Cochlear Implant Success Story
I was in denial for 40 years. I was too embarrassed to acknowledge the fact that I had a major hearing loss; and I was too afraid to accept the fact that hearing aids just didn't seem to work for me. It was a double whammy that I elected not to face
at least until I absolutely had to.
In my early teens, I was overnight at a friend's house when we both realized I had trouble hearing her with the lights off. That was the beginning. It wasn't as though I couldn't hear, it was more a comprehension problem. I heard people speaking to me, but it became increasingly difficult to understand what they were saying. I was able to stay in denial because I didn't want to believe that my inability to comprehend the words was, in itself, a hearing problem.
Through the years, I thought I was fortunate to have friends who would act as "enablers" in helping me with business meetings, phone calls and committee work. I didn't realize then that, because of their "help," I was less inclined to seek out the technical hearing assistance I needed. My career was public relations, which of course was based on the kind of communication skills that I found most difficult. In spite of my excellent speech reading skills, I was a disaster waiting to happen. Everyone knew I had to work twice as hard just to get things straight. They all had advice for me - acupuncturists, chiropractors, holistic health centers - which I followed to the point where I felt I was suffering more from the so-called "solutions" than from the problem itself.
I did try hearing aids - on several occasions. They were all enormously expensive and difficult to program. Then, too, they beeped in the most mortifying ways. I was told by audiologists that I needed to give the aids more of a chance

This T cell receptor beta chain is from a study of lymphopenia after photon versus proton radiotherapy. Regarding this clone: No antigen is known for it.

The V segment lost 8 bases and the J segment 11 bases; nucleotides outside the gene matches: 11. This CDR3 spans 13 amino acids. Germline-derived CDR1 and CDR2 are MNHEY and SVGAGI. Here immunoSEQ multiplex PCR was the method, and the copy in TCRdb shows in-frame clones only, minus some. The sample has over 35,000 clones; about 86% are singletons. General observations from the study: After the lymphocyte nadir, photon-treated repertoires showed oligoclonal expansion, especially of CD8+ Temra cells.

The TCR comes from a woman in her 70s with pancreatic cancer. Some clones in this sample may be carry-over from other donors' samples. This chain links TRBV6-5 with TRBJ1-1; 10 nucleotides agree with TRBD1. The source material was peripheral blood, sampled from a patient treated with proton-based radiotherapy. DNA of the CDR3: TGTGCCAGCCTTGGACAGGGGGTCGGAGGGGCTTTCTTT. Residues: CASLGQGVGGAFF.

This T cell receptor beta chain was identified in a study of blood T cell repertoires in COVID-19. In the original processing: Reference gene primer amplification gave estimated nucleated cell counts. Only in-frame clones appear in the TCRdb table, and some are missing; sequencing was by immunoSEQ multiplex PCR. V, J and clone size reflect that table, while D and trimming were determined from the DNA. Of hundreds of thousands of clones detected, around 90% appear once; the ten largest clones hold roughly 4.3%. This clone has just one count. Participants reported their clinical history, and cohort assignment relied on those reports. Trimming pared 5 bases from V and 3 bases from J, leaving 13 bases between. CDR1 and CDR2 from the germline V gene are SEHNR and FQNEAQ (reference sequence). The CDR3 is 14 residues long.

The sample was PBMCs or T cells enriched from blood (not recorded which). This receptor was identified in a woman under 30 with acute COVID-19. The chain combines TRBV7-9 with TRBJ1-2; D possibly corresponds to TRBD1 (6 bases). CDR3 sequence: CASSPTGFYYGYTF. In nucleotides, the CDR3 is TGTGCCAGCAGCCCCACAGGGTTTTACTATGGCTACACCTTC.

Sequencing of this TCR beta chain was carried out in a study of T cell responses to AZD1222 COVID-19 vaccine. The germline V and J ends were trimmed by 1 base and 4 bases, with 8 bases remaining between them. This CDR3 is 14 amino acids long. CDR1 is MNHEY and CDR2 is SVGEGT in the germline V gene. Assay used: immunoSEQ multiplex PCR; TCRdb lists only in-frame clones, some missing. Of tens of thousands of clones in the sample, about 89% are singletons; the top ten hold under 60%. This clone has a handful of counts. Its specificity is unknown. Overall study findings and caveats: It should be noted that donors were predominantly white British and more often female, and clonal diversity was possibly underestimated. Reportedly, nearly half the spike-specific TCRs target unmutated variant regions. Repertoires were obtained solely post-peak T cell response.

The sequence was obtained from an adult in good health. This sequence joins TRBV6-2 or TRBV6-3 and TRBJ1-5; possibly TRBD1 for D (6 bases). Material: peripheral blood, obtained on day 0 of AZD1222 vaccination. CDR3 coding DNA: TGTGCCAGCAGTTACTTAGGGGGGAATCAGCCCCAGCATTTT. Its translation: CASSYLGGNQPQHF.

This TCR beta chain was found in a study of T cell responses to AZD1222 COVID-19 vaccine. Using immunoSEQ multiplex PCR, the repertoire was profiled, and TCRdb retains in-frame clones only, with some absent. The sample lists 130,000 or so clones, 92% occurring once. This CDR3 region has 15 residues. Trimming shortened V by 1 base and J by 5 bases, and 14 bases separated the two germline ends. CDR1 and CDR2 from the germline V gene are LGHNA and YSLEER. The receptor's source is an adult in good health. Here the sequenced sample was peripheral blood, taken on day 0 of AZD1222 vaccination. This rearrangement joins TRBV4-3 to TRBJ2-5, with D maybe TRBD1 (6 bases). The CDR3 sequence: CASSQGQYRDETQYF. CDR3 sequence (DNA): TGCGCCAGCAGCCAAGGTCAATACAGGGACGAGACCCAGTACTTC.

I was given to believe that it was my fault for not trying hard enough!
I moved to Florida in 1988 when my husband passed away. By the year 2000, I was desperate. I was diagnosed with profound hearing loss, and my friends were totally frustrated with my refusal to accept my condition and do something about it. When I saw that I was losing my friends, I became terrified. The isolation was unbearable. I'd never been so alone ... I contemplated suicide ... and I prayed.
Not long after that, I was approached with the suggestion that I might be a candidate for a cochlear implant. It was one thing to be a candidate - it turned out that I was - and quite another to agree to the surgery. I met with Dr. Thomas Balkany and his team at the University of Miami. I was told that I would lose my residual hearing in exchange for the sound the implant would provide. There were no guarantees, but I was blessed with great faith in Dr. Balkany and his team. I chose to implant my good ear. It was April 2001.
When audiologist Jack King hooked me up in May, I freaked out
the sounds I heard were like percolating bubbles. I was sure I'd made the worst mistake of my life! Then gradually, over the next days, I began to make some sense of it. Talking out loud to myself mostly. Then, within a week, I had a real phone conversation. My adorable grandson couldn't get over how different I sounded. Everyone was talking about my voice - better modulated. Their voices sounded different to me, too - more electronic
kind of computerized. But did I care??? No way!!
There are really no words to express how wonderful it is to be able to call family and friends for a periodic catch-up, or sit in a committee meeting and understand what's being said. I really love talking on the phone, listening to the radio and watching television without captions. I love the ads. There's one advertisement that never failed to grab my attention durring those years. It featured the man from Verizon
"Can you hear me now?" he asked. I always responded with a laugh and a Yes, sir, I can hear you now.
Now, I am part of a team that has produced a public service message campaign called "Empowerment Through Hearing." The purpose of this campaign is to eliminate the stigma against hearing loss. It targets the millions of Americans who are experiencing denial or lack of awareness. Its mission is to help others in a way that I couldn't help myself.
For more information please see www.cochlearimplants.org
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